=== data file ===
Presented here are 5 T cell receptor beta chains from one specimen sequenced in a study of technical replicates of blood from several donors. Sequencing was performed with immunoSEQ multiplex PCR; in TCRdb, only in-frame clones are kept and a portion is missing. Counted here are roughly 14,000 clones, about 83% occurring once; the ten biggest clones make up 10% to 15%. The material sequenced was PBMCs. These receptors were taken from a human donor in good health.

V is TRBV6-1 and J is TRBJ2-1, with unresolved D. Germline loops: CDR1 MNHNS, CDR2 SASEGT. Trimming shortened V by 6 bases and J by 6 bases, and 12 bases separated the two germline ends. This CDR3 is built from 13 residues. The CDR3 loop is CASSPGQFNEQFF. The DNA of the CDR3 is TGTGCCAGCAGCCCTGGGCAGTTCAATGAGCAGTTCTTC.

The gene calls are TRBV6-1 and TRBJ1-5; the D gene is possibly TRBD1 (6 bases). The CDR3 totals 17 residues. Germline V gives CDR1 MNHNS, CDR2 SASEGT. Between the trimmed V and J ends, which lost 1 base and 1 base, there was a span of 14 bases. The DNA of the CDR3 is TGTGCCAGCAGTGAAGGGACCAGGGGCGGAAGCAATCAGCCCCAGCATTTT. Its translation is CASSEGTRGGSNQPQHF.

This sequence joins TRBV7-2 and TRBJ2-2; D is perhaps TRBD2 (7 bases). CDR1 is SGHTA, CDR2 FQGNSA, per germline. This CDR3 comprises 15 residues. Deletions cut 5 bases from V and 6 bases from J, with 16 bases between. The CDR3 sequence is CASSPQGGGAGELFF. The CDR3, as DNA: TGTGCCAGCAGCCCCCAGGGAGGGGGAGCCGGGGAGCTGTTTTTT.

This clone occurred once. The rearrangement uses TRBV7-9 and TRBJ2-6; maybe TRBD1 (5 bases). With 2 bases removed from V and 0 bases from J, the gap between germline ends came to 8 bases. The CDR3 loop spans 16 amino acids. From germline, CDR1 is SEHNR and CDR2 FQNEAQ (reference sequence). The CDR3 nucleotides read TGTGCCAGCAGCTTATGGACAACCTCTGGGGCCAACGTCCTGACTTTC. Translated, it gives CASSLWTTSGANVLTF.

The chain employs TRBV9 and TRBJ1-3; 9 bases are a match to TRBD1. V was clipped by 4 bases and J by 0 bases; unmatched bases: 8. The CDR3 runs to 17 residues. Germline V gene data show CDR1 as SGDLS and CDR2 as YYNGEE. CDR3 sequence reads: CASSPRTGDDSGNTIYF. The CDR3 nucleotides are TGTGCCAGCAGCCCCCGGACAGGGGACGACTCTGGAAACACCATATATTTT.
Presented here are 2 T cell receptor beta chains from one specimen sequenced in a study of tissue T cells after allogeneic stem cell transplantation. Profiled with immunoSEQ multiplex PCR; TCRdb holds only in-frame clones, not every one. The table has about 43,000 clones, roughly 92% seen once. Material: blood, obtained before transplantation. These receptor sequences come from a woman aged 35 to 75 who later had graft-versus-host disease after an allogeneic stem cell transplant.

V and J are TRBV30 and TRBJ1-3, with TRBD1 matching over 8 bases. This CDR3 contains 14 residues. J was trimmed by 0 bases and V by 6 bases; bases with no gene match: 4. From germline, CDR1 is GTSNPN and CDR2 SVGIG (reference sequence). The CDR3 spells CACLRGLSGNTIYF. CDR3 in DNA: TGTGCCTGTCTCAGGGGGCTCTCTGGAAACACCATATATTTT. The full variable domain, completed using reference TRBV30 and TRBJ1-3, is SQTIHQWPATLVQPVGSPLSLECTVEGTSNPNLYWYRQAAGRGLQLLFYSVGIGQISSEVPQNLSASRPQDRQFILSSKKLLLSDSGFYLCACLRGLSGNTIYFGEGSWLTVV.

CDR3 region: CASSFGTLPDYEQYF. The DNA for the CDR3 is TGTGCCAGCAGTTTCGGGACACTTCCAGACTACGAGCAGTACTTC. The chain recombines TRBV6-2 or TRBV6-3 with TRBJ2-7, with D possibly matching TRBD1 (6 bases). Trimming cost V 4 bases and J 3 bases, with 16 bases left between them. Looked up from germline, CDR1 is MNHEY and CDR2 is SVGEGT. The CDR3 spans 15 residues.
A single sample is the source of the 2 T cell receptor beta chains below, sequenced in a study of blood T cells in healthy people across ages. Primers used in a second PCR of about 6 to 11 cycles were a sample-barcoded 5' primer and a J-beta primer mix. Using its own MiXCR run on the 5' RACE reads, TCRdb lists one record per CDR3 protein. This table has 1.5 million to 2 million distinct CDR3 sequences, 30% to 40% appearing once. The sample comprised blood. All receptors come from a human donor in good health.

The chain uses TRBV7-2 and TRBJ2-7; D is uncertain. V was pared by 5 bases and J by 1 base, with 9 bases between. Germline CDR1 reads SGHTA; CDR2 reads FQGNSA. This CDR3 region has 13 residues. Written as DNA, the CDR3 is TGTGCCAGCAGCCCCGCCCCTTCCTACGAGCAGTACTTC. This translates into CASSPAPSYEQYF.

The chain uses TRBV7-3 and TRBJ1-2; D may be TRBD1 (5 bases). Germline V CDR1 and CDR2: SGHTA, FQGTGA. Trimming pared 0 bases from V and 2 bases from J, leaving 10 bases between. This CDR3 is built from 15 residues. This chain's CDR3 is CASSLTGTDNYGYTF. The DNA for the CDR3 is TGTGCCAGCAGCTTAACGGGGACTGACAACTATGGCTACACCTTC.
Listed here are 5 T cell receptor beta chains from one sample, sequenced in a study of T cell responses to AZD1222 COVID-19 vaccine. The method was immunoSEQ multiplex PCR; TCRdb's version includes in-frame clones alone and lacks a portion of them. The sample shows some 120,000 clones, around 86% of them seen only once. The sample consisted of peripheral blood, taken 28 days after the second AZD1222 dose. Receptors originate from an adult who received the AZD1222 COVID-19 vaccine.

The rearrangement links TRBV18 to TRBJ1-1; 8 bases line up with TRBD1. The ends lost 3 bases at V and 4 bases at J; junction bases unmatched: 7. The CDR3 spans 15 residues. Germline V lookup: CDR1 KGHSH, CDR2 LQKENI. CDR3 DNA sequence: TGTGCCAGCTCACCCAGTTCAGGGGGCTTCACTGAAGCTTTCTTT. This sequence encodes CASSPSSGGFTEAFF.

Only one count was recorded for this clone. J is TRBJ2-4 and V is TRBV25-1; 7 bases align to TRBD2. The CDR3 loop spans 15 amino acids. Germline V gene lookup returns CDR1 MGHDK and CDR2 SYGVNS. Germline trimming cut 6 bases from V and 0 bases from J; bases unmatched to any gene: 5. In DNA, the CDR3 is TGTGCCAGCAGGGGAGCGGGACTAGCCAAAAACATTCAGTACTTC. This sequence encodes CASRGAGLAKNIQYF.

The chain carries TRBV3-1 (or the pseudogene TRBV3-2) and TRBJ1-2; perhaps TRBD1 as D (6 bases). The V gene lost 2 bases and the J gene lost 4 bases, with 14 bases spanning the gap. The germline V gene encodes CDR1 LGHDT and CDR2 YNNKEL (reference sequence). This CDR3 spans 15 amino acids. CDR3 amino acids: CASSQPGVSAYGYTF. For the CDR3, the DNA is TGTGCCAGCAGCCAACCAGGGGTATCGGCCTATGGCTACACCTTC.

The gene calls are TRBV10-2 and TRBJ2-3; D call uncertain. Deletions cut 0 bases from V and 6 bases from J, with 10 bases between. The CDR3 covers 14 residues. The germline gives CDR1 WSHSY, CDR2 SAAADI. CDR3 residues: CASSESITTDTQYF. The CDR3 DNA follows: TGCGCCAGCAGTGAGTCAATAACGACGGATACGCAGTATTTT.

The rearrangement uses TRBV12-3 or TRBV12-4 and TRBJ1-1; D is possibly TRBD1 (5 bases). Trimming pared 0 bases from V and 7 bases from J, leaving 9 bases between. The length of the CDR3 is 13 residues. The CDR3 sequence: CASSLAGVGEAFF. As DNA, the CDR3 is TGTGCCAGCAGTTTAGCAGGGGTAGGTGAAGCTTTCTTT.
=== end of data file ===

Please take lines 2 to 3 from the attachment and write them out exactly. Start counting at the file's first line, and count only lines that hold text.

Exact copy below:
V is TRBV6-1 and J is TRBJ2-1, with unresolved D. Germline loops: CDR1 MNHNS, CDR2 SASEGT. Trimming shortened V by 6 bases and J by 6 bases, and 12 bases separated the two germline ends. This CDR3 is built from 13 residues. The CDR3 loop is CASSPGQFNEQFF. The DNA of the CDR3 is TGTGCCAGCAGCCCTGGGCAGTTCAATGAGCAGTTCTTC.

The gene calls are TRBV6-1 and TRBJ1-5; the D gene is possibly TRBD1 (6 bases). The CDR3 totals 17 residues. Germline V gives CDR1 MNHNS, CDR2 SASEGT. Between the trimmed V and J ends, which lost 1 base and 1 base, there was a span of 14 bases. The DNA of the CDR3 is TGTGCCAGCAGTGAAGGGACCAGGGGCGGAAGCAATCAGCCCCAGCATTTT. Its translation is CASSEGTRGGSNQPQHF.